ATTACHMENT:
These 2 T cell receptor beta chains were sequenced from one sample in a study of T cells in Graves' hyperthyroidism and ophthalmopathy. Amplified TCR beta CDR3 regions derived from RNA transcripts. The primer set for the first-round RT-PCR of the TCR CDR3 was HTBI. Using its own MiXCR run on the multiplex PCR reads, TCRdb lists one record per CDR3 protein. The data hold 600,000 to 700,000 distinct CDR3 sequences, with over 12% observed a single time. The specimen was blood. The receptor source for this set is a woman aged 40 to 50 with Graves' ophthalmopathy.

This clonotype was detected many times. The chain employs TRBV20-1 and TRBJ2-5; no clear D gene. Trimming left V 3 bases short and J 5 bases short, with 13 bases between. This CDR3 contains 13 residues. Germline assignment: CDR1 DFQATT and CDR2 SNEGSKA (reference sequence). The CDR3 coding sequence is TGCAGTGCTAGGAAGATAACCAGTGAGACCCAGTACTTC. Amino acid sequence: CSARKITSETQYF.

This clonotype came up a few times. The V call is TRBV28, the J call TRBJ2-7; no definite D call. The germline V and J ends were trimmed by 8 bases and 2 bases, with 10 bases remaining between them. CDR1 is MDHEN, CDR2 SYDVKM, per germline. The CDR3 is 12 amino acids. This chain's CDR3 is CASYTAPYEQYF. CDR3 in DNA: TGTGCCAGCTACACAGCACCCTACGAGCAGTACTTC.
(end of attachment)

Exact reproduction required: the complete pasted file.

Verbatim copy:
These 2 T cell receptor beta chains were sequenced from one sample in a study of T cells in Graves' hyperthyroidism and ophthalmopathy. Amplified TCR beta CDR3 regions derived from RNA transcripts. The primer set for the first-round RT-PCR of the TCR CDR3 was HTBI. Using its own MiXCR run on the multiplex PCR reads, TCRdb lists one record per CDR3 protein. The data hold 600,000 to 700,000 distinct CDR3 sequences, with over 12% observed a single time. The specimen was blood. The receptor source for this set is a woman aged 40 to 50 with Graves' ophthalmopathy.

This clonotype was detected many times. The chain employs TRBV20-1 and TRBJ2-5; no clear D gene. Trimming left V 3 bases short and J 5 bases short, with 13 bases between. This CDR3 contains 13 residues. Germline assignment: CDR1 DFQATT and CDR2 SNEGSKA (reference sequence). The CDR3 coding sequence is TGCAGTGCTAGGAAGATAACCAGTGAGACCCAGTACTTC. Amino acid sequence: CSARKITSETQYF.

This clonotype came up a few times. The V call is TRBV28, the J call TRBJ2-7; no definite D call. The germline V and J ends were trimmed by 8 bases and 2 bases, with 10 bases remaining between them. CDR1 is MDHEN, CDR2 SYDVKM, per germline. The CDR3 is 12 amino acids. This chain's CDR3 is CASYTAPYEQYF. CDR3 in DNA: TGTGCCAGCTACACAGCACCCTACGAGCAGTACTTC.